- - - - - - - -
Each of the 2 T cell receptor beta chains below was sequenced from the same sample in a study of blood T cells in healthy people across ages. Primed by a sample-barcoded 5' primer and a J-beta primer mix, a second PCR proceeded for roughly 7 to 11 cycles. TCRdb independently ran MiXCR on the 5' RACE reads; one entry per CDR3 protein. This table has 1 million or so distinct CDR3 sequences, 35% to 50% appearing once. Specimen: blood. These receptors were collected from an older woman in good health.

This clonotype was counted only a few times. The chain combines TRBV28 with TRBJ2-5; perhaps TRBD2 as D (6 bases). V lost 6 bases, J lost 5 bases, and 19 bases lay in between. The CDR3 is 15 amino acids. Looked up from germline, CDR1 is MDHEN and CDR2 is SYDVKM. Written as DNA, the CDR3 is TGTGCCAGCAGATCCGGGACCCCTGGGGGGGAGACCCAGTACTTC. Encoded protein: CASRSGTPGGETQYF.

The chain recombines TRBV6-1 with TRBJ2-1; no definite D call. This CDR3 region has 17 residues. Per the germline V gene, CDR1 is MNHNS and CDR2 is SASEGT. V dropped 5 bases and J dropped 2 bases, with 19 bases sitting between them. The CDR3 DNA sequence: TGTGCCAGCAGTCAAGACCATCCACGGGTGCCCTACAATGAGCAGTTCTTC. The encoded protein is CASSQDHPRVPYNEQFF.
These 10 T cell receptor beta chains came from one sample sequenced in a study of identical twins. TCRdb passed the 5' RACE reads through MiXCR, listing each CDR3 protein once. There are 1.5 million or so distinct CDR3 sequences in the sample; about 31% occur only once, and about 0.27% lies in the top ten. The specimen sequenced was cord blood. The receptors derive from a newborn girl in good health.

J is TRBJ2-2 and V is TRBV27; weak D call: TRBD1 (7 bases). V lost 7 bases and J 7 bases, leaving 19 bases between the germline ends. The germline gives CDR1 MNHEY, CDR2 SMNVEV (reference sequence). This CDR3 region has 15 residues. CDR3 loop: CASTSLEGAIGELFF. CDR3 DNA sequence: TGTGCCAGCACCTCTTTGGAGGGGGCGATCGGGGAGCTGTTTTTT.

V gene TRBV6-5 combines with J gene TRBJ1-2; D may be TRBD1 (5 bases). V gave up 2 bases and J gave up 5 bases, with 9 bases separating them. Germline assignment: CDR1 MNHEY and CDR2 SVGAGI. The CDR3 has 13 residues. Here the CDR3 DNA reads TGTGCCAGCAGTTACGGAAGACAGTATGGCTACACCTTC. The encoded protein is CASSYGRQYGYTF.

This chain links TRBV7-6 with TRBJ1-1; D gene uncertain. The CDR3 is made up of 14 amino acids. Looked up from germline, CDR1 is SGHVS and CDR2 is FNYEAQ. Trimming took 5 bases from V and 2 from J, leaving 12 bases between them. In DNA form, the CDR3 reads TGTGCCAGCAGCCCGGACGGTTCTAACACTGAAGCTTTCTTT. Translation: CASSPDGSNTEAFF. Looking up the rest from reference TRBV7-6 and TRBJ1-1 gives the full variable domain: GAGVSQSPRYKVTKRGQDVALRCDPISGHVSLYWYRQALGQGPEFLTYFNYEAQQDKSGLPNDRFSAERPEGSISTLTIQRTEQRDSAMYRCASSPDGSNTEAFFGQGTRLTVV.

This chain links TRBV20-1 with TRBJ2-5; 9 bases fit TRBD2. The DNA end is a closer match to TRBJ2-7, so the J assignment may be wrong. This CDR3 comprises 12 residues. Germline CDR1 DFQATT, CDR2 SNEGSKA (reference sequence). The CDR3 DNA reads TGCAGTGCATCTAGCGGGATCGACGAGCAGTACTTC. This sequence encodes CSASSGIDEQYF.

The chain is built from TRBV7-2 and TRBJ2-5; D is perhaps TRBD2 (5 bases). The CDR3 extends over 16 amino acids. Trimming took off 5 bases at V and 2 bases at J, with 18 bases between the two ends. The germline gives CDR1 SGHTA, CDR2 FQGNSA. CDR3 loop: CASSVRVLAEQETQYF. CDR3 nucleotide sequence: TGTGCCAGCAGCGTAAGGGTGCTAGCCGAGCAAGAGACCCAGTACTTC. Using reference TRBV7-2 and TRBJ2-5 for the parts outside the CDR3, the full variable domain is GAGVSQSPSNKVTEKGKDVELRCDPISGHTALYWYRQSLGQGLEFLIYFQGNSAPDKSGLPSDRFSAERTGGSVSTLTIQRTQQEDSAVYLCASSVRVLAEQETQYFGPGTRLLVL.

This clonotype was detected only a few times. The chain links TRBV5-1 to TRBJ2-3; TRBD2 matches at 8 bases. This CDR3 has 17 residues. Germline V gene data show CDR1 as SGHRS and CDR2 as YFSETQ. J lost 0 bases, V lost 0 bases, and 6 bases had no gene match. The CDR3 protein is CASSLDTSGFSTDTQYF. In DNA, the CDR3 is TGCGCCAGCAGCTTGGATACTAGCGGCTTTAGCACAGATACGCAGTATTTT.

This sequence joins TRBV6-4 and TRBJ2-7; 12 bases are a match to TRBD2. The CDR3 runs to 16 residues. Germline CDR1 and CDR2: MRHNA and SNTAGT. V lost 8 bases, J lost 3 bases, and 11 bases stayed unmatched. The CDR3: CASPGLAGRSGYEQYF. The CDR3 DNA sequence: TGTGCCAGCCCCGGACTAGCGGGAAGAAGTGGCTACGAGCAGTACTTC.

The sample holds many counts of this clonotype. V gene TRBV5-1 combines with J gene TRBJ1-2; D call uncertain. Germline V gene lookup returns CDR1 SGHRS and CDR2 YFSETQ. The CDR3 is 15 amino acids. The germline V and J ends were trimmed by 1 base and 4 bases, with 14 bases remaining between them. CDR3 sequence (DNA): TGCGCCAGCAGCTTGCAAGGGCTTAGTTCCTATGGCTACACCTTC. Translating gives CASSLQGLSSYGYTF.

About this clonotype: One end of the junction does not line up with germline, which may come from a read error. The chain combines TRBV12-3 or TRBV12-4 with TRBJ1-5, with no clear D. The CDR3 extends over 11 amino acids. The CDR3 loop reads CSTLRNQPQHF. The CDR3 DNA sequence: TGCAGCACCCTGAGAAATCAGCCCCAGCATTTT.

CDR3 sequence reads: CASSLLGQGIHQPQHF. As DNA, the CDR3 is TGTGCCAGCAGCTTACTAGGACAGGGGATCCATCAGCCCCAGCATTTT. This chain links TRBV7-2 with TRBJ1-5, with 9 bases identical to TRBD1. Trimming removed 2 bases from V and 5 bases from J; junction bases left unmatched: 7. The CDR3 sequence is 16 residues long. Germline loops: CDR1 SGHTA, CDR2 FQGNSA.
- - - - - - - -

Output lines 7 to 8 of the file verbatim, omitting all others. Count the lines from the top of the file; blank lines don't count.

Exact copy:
This chain links TRBV7-6 with TRBJ1-1; D gene uncertain. The CDR3 is made up of 14 amino acids. Looked up from germline, CDR1 is SGHVS and CDR2 is FNYEAQ. Trimming took 5 bases from V and 2 from J, leaving 12 bases between them. In DNA form, the CDR3 reads TGTGCCAGCAGCCCGGACGGTTCTAACACTGAAGCTTTCTTT. Translation: CASSPDGSNTEAFF. Looking up the rest from reference TRBV7-6 and TRBJ1-1 gives the full variable domain: GAGVSQSPRYKVTKRGQDVALRCDPISGHVSLYWYRQALGQGPEFLTYFNYEAQQDKSGLPNDRFSAERPEGSISTLTIQRTEQRDSAMYRCASSPDGSNTEAFFGQGTRLTVV.

This chain links TRBV20-1 with TRBJ2-5; 9 bases fit TRBD2. The DNA end is a closer match to TRBJ2-7, so the J assignment may be wrong. This CDR3 comprises 12 residues. Germline CDR1 DFQATT, CDR2 SNEGSKA (reference sequence). The CDR3 DNA reads TGCAGTGCATCTAGCGGGATCGACGAGCAGTACTTC. This sequence encodes CSASSGIDEQYF.